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R v Pitham and Hehl [1997]

R v Pitham and Hehl [1997] 65 Cr App R 45 revolved around whether offering something for sale that one does not own, even without physically moving the property, constitutes appropriation under the Theft Act 1968.

A person, referred to as M, sold furniture that belonged to someone else to the defendants. The sale occurred while the furniture was still in the victim's house. The defendants assisted in moving the furniture out to a vehicle for transport. Subsequently, the defendants were charged under Section 22(1) of the Theft Act 1968 for handling stolen goods and were convicted. The defendants appealed, contending that their handling of the furniture was in the course of stealing, and therefore, outside the scope of Section 22(1) of the Theft Act 1968.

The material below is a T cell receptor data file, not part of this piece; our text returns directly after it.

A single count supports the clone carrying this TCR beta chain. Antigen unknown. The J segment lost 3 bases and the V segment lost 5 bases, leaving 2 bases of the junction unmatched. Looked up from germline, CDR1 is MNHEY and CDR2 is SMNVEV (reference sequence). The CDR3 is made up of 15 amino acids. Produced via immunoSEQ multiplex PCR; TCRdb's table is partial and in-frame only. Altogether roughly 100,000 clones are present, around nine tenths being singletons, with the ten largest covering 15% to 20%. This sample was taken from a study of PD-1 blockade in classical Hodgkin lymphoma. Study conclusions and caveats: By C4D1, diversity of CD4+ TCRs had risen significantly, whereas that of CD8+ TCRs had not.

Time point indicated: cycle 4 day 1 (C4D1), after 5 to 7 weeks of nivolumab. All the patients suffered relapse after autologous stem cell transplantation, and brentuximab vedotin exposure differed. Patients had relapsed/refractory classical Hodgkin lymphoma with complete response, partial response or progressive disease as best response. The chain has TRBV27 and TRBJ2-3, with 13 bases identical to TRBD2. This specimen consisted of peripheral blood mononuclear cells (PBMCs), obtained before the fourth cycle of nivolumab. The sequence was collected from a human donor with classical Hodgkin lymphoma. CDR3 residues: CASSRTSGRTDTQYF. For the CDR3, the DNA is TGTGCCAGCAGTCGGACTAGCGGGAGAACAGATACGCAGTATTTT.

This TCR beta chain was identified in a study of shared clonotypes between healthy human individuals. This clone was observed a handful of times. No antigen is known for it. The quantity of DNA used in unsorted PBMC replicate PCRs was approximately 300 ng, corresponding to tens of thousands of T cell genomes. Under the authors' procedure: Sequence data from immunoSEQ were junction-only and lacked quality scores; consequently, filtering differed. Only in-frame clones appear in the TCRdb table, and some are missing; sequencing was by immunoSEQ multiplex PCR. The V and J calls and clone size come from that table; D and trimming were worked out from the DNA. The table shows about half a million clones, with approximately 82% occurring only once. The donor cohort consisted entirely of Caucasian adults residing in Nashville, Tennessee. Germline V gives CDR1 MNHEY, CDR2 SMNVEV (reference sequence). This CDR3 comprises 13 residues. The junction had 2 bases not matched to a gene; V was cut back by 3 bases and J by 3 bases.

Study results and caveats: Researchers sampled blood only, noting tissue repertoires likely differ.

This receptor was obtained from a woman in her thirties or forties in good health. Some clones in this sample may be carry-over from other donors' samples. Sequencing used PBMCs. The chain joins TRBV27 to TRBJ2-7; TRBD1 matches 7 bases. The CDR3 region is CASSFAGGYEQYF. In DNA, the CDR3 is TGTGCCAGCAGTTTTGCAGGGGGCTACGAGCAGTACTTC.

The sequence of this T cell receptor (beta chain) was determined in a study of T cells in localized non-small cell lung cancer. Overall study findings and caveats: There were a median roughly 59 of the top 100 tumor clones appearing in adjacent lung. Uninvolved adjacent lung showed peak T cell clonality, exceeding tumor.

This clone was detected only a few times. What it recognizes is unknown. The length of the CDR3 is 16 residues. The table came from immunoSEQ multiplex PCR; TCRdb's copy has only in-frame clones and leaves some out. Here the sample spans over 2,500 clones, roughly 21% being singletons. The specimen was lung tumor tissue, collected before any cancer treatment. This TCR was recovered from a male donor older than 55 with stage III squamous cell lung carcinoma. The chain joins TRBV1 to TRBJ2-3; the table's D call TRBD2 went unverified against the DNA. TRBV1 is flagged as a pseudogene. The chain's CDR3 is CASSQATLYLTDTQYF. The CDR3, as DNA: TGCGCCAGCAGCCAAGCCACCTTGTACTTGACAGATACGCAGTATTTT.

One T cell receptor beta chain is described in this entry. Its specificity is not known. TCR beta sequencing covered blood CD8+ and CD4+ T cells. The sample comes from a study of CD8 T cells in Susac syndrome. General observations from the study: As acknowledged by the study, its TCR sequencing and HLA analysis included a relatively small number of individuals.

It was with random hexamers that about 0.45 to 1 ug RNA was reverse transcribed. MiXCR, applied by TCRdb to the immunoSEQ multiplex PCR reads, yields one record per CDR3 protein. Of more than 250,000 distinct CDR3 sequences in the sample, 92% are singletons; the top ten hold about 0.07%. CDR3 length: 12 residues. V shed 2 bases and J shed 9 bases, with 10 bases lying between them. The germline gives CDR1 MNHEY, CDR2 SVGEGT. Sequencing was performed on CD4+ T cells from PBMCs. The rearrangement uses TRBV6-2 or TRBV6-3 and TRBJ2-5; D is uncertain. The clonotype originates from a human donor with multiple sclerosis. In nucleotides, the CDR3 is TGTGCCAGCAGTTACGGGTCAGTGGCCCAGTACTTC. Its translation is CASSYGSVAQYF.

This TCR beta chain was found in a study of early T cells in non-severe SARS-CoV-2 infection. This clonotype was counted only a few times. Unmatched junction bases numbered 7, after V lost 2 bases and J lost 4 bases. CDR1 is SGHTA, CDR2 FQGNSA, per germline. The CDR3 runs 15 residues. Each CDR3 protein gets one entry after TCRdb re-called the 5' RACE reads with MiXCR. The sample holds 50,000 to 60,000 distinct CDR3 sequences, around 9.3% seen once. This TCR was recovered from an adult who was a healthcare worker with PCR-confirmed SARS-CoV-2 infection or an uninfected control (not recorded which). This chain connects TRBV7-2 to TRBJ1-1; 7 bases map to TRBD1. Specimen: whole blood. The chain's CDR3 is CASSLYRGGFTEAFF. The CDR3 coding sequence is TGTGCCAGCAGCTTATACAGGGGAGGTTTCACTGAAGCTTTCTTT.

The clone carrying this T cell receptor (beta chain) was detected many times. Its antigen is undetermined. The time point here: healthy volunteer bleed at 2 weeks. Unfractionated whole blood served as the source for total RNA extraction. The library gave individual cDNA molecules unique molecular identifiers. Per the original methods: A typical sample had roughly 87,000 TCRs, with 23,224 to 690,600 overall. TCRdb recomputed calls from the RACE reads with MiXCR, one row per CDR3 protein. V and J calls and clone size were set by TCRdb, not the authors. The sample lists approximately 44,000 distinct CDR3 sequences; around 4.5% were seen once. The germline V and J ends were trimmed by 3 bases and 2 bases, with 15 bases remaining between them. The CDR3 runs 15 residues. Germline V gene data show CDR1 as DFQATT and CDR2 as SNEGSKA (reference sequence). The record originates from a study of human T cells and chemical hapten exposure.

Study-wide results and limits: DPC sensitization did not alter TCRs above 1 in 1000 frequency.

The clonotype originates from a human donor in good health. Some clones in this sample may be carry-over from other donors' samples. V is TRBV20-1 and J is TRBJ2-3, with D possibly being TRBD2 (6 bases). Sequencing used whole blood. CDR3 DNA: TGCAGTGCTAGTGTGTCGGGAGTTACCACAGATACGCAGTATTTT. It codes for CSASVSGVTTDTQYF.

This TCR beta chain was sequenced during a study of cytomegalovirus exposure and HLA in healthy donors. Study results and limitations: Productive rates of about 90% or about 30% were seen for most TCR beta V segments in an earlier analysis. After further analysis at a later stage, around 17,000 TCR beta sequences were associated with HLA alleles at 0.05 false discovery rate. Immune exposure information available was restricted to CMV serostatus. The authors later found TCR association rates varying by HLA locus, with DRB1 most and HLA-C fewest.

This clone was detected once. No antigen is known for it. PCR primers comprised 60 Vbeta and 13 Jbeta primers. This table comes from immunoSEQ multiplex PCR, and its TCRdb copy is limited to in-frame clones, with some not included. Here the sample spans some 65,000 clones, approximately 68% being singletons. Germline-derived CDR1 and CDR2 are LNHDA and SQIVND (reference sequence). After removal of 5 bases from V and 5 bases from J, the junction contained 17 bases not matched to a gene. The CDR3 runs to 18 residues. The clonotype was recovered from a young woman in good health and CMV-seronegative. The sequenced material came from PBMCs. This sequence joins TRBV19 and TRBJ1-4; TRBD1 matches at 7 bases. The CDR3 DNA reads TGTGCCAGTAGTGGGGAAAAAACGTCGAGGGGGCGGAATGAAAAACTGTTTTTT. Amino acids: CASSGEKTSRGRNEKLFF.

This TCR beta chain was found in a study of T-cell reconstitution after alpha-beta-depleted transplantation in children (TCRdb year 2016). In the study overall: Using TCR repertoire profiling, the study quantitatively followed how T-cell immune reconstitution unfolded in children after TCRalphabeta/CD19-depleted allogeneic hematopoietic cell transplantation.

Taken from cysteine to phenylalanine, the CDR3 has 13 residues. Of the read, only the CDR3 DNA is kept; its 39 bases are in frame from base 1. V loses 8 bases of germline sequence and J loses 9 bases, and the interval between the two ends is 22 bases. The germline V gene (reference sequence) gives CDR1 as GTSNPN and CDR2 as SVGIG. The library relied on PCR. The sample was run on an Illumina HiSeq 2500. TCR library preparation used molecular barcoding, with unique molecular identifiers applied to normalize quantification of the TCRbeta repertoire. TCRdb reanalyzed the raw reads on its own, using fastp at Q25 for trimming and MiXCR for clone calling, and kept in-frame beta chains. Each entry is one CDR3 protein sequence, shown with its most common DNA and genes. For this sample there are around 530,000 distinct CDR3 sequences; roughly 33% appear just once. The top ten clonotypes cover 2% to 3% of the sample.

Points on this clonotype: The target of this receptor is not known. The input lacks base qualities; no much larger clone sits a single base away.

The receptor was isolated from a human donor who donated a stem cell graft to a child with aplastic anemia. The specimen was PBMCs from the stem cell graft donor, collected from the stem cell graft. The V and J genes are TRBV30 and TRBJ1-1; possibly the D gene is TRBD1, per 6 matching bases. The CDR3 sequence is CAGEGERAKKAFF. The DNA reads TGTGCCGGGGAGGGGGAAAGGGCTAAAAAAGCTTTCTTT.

The Court of Appeal dismissed the appeal. The court held that the handling by the defendants was not in the course of stealing because the theft or appropriation occurred when the offer to sell was made. According to Lawton LJ, the offer to sell constituted an assumption of the rights of an owner, and the point of appropriation was reached at that moment. It was emphasised that it did not matter whether the furniture was physically removed from the property or not.

Even if the owner was never actually deprived of the property, the act of M offering the furniture for sale was deemed an appropriation because M assumed the rights of the owner to sell the furniture. Therefore, the defendants' actions were considered within the scope of the Theft Act 1968.

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